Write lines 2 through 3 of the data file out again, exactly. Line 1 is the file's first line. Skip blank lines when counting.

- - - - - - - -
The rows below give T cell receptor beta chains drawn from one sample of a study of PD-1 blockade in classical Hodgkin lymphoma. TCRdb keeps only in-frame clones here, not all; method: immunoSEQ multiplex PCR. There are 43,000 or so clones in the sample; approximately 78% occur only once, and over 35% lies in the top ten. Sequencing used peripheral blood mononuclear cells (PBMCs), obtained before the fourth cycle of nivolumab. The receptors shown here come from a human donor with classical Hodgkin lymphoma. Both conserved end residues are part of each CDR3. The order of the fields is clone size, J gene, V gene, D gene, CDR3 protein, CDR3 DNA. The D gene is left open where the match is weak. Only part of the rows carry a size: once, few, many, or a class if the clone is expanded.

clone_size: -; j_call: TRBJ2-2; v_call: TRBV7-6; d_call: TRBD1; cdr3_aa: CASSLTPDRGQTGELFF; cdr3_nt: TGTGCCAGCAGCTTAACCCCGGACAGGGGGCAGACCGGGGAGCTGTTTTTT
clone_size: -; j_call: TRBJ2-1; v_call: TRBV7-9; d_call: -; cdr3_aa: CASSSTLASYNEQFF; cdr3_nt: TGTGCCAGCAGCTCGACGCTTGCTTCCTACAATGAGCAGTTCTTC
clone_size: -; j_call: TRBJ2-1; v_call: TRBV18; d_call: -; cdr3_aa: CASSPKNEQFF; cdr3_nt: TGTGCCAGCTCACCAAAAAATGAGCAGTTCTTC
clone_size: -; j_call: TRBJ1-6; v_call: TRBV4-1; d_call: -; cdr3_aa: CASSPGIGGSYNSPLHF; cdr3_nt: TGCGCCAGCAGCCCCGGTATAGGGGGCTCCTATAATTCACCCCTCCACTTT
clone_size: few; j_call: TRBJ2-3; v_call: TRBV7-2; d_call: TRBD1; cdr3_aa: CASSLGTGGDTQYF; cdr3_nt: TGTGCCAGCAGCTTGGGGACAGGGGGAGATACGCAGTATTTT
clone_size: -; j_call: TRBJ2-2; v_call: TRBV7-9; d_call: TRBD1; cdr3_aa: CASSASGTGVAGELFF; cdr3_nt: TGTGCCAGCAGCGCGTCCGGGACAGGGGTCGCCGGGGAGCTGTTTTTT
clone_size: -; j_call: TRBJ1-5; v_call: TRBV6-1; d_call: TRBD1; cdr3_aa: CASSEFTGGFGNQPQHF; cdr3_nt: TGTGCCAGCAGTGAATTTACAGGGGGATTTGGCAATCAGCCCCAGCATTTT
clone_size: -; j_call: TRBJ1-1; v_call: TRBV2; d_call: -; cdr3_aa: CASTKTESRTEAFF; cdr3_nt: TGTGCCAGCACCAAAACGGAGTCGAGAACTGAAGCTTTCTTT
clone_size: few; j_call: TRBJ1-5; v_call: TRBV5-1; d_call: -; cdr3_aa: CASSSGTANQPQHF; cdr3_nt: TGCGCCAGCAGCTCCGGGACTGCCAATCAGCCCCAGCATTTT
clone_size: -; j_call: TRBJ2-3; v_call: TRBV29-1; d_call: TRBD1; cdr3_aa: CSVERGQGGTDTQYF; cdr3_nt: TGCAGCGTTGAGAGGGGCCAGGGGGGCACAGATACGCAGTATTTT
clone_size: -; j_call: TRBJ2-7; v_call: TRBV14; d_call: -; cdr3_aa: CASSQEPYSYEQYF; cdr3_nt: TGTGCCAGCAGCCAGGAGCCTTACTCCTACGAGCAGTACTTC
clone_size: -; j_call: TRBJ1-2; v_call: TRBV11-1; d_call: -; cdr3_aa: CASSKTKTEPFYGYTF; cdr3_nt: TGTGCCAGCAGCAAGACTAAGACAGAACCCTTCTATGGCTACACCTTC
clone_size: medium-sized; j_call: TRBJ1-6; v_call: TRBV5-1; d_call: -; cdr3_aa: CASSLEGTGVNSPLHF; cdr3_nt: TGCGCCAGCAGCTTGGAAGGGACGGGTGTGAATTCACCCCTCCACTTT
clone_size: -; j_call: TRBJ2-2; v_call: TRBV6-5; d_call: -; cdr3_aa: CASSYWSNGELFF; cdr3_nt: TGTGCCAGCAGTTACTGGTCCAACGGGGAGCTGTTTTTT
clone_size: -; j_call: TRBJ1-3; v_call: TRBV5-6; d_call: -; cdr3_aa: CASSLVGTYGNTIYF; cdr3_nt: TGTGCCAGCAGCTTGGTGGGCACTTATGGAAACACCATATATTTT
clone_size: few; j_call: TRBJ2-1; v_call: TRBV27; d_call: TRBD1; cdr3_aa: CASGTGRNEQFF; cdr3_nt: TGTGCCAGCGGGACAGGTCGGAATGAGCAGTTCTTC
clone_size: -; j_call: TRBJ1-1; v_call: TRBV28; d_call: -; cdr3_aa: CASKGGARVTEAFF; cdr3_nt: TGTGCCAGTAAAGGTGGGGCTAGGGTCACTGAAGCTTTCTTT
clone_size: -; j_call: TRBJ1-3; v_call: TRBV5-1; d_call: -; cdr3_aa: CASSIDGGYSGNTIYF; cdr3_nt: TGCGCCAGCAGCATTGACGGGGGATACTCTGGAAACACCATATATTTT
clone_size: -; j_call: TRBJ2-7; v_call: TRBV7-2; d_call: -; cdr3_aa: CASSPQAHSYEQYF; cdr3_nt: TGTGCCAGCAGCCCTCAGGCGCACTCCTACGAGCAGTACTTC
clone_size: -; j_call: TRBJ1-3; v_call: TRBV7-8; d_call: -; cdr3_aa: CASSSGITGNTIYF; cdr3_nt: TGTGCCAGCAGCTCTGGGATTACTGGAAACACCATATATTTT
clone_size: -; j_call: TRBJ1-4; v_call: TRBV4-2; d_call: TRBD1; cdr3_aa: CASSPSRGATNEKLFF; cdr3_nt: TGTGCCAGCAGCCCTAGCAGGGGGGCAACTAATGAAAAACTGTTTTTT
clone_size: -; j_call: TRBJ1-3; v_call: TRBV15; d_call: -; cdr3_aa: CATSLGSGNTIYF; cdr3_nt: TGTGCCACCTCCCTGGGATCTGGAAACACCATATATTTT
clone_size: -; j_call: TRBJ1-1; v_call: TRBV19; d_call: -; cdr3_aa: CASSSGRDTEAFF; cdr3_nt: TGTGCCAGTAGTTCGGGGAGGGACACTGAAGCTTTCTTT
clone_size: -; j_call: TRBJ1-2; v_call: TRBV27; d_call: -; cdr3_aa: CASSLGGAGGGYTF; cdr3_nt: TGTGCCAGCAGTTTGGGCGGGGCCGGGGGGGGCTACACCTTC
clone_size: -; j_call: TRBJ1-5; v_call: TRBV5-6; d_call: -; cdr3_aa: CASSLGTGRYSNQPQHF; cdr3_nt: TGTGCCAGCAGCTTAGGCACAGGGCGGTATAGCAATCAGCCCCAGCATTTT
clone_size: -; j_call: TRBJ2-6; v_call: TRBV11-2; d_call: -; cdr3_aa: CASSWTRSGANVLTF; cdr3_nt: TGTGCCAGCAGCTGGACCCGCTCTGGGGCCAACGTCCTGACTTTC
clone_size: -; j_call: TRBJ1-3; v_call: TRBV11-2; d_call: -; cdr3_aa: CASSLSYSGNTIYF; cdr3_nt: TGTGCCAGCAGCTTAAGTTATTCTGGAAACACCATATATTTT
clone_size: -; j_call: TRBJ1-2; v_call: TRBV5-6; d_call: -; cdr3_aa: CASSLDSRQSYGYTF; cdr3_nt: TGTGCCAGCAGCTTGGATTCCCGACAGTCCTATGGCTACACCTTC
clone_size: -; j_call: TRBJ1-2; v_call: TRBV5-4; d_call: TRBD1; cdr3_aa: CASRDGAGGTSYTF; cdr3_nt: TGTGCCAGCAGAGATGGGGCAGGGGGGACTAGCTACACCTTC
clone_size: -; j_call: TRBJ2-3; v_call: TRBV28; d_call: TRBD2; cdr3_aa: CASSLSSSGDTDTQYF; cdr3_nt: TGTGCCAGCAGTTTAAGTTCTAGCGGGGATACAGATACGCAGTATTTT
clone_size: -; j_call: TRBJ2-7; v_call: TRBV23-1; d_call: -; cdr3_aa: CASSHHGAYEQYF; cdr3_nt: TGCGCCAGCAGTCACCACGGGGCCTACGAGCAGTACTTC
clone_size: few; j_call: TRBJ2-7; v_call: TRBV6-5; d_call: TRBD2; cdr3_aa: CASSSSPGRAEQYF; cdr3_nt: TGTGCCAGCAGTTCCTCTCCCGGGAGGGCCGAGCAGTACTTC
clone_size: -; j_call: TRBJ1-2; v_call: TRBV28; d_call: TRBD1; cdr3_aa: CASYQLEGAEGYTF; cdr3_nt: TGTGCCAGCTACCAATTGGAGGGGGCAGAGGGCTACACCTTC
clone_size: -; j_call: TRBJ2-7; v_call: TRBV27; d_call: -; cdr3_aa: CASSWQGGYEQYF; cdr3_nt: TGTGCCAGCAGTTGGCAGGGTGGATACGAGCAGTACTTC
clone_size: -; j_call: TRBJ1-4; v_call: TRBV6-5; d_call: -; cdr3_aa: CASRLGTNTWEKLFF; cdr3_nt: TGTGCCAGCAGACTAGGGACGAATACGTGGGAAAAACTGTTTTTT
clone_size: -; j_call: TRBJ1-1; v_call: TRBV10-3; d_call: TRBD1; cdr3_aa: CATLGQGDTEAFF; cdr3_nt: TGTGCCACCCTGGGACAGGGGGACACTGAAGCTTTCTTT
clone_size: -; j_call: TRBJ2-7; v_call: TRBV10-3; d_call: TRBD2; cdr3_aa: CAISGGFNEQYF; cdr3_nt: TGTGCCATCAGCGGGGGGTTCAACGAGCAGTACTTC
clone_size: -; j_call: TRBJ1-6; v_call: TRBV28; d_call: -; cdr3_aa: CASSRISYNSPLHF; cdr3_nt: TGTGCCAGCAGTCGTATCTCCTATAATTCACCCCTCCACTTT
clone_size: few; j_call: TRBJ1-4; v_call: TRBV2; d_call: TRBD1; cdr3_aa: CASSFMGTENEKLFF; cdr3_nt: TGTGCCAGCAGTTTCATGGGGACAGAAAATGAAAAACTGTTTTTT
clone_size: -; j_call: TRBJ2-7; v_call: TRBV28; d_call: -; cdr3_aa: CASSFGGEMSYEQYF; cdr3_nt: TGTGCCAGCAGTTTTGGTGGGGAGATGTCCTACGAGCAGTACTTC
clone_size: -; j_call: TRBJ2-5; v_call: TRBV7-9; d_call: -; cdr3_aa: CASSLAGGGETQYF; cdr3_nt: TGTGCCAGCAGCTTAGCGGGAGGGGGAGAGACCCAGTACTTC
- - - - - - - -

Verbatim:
clone_size: -; j_call: TRBJ2-2; v_call: TRBV7-6; d_call: TRBD1; cdr3_aa: CASSLTPDRGQTGELFF; cdr3_nt: TGTGCCAGCAGCTTAACCCCGGACAGGGGGCAGACCGGGGAGCTGTTTTTT
clone_size: -; j_call: TRBJ2-1; v_call: TRBV7-9; d_call: -; cdr3_aa: CASSSTLASYNEQFF; cdr3_nt: TGTGCCAGCAGCTCGACGCTTGCTTCCTACAATGAGCAGTTCTTC